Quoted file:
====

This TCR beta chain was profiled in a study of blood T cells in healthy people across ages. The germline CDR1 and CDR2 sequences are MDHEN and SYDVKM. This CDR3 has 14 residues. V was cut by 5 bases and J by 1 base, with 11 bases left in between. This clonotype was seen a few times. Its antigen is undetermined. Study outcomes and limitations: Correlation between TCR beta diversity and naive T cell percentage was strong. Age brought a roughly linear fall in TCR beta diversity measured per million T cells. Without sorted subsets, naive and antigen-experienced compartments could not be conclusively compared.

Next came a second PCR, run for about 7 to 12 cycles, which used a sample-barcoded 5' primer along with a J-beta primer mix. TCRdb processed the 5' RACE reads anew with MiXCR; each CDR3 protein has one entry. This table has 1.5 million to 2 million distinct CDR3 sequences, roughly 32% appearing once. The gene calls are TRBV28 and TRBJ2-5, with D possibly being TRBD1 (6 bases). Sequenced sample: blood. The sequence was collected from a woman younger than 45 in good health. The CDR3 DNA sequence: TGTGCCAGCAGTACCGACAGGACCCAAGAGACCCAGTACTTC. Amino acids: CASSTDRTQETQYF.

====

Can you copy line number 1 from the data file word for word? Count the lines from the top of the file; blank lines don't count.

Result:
This TCR beta chain was profiled in a study of blood T cells in healthy people across ages. The germline CDR1 and CDR2 sequences are MDHEN and SYDVKM. This CDR3 has 14 residues. V was cut by 5 bases and J by 1 base, with 11 bases left in between. This clonotype was seen a few times. Its antigen is undetermined. Study outcomes and limitations: Correlation between TCR beta diversity and naive T cell percentage was strong. Age brought a roughly linear fall in TCR beta diversity measured per million T cells. Without sorted subsets, naive and antigen-experienced compartments could not be conclusively compared.